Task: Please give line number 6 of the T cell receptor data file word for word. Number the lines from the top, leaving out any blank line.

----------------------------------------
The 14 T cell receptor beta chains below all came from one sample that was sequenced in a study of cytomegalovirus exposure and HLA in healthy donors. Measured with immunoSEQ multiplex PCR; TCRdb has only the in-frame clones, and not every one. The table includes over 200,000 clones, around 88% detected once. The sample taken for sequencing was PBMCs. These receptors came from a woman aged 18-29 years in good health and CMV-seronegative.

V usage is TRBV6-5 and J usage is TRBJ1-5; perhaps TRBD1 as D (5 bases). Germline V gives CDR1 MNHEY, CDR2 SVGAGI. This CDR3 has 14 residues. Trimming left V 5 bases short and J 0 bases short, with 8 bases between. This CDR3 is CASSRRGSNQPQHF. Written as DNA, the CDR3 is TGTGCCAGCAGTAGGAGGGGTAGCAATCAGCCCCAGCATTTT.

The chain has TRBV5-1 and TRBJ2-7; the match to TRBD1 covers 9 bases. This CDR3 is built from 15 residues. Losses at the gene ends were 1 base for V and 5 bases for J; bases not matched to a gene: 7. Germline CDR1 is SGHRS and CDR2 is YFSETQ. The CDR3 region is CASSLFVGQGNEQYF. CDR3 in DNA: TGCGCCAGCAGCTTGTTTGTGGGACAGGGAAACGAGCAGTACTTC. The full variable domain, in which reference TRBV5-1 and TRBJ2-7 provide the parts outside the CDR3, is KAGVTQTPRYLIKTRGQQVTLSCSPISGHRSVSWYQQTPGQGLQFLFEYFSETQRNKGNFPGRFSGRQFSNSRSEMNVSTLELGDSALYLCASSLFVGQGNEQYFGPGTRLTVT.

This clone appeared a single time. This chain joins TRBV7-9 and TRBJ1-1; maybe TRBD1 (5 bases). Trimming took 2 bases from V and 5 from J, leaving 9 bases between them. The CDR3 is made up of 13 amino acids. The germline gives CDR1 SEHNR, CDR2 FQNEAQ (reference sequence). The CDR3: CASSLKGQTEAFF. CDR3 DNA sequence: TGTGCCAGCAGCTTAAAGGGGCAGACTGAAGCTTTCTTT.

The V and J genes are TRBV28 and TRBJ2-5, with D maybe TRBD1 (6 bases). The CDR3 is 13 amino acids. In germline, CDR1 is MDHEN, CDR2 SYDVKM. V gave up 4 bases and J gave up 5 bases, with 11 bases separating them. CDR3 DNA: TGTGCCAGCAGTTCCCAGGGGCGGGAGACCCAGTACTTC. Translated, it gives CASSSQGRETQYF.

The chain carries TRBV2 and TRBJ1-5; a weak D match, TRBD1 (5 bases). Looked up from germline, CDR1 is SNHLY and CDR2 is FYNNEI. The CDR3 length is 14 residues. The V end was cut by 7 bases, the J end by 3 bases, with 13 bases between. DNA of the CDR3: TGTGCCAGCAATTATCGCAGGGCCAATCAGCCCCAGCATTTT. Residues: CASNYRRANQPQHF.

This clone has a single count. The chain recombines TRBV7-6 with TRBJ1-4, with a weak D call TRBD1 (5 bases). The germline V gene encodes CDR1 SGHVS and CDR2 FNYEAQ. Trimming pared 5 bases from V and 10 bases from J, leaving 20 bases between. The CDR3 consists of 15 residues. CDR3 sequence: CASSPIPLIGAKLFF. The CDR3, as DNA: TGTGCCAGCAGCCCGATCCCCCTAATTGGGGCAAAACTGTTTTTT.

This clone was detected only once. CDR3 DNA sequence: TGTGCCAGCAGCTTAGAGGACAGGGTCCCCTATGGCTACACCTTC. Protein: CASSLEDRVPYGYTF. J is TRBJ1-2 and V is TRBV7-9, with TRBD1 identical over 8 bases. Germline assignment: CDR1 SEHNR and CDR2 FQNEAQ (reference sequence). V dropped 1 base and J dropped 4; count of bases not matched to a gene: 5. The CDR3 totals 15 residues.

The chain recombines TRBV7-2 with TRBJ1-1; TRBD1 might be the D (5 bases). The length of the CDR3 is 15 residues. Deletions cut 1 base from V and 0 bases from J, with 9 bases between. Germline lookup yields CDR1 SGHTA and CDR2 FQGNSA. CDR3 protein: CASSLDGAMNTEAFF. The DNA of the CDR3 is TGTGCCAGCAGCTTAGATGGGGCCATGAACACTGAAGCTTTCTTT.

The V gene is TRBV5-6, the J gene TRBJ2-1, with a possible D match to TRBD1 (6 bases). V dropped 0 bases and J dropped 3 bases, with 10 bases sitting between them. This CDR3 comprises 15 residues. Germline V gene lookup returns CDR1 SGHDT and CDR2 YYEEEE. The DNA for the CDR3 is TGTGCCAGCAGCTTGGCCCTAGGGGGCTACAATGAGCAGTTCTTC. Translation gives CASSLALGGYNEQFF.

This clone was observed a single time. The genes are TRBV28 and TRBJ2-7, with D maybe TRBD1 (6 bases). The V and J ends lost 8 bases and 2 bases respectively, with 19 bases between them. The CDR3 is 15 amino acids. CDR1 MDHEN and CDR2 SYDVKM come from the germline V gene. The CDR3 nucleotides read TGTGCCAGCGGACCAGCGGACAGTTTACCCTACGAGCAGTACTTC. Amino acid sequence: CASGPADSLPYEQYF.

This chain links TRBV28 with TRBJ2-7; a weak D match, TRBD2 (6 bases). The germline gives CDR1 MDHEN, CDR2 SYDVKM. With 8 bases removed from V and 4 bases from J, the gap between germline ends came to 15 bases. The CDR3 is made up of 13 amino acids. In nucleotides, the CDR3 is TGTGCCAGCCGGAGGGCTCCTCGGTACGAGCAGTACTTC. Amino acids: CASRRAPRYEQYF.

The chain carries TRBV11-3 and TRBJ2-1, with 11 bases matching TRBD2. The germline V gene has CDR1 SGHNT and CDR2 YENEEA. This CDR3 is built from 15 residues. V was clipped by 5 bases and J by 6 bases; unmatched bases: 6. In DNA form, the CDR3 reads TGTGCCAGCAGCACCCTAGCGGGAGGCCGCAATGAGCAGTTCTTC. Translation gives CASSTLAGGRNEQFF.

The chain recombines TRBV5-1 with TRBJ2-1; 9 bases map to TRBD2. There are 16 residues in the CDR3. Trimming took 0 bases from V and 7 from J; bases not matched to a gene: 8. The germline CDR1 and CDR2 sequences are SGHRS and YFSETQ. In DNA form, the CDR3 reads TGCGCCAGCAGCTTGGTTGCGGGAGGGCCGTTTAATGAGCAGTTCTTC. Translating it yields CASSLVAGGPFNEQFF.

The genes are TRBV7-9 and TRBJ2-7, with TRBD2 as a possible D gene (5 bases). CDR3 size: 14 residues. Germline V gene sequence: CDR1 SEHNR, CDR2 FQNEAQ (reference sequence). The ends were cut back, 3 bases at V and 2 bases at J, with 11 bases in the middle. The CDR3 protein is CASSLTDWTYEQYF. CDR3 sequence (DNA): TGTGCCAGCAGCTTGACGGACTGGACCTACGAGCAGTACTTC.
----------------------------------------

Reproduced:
The chain carries TRBV2 and TRBJ1-5; a weak D match, TRBD1 (5 bases). Looked up from germline, CDR1 is SNHLY and CDR2 is FYNNEI. The CDR3 length is 14 residues. The V end was cut by 7 bases, the J end by 3 bases, with 13 bases between. DNA of the CDR3: TGTGCCAGCAATTATCGCAGGGCCAATCAGCCCCAGCATTTT. Residues: CASNYRRANQPQHF.